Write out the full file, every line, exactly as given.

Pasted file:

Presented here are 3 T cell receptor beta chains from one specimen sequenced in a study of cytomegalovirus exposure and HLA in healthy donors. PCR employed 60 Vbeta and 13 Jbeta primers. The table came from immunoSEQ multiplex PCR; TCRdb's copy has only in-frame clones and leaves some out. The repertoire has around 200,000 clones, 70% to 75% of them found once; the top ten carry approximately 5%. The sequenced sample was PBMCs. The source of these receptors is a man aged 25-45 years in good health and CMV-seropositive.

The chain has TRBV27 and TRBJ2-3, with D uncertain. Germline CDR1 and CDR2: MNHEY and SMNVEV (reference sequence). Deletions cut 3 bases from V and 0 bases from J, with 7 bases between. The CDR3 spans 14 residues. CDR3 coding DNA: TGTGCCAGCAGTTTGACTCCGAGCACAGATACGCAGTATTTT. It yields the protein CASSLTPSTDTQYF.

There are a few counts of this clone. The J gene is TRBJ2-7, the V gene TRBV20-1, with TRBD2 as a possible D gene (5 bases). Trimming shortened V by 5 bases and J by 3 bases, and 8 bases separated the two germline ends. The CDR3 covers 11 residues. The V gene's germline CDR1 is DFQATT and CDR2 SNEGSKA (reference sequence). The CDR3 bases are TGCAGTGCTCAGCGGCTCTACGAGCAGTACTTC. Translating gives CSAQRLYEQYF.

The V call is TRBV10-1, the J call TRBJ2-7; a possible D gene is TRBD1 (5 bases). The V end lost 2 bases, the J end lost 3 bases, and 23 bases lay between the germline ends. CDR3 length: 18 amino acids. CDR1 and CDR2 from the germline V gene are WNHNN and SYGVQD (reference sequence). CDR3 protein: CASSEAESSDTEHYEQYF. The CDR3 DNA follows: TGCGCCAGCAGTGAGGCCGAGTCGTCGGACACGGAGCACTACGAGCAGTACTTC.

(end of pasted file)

Presented here are 3 T cell receptor beta chains from one specimen sequenced in a study of cytomegalovirus exposure and HLA in healthy donors. PCR employed 60 Vbeta and 13 Jbeta primers. The table came from immunoSEQ multiplex PCR; TCRdb's copy has only in-frame clones and leaves some out. The repertoire has around 200,000 clones, 70% to 75% of them found once; the top ten carry approximately 5%. The sequenced sample was PBMCs. The source of these receptors is a man aged 25-45 years in good health and CMV-seropositive.

The chain has TRBV27 and TRBJ2-3, with D uncertain. Germline CDR1 and CDR2: MNHEY and SMNVEV (reference sequence). Deletions cut 3 bases from V and 0 bases from J, with 7 bases between. The CDR3 spans 14 residues. CDR3 coding DNA: TGTGCCAGCAGTTTGACTCCGAGCACAGATACGCAGTATTTT. It yields the protein CASSLTPSTDTQYF.

There are a few counts of this clone. The J gene is TRBJ2-7, the V gene TRBV20-1, with TRBD2 as a possible D gene (5 bases). Trimming shortened V by 5 bases and J by 3 bases, and 8 bases separated the two germline ends. The CDR3 covers 11 residues. The V gene's germline CDR1 is DFQATT and CDR2 SNEGSKA (reference sequence). The CDR3 bases are TGCAGTGCTCAGCGGCTCTACGAGCAGTACTTC. Translating gives CSAQRLYEQYF.

The V call is TRBV10-1, the J call TRBJ2-7; a possible D gene is TRBD1 (5 bases). The V end lost 2 bases, the J end lost 3 bases, and 23 bases lay between the germline ends. CDR3 length: 18 amino acids. CDR1 and CDR2 from the germline V gene are WNHNN and SYGVQD (reference sequence). CDR3 protein: CASSEAESSDTEHYEQYF. The CDR3 DNA follows: TGCGCCAGCAGTGAGGCCGAGTCGTCGGACACGGAGCACTACGAGCAGTACTTC.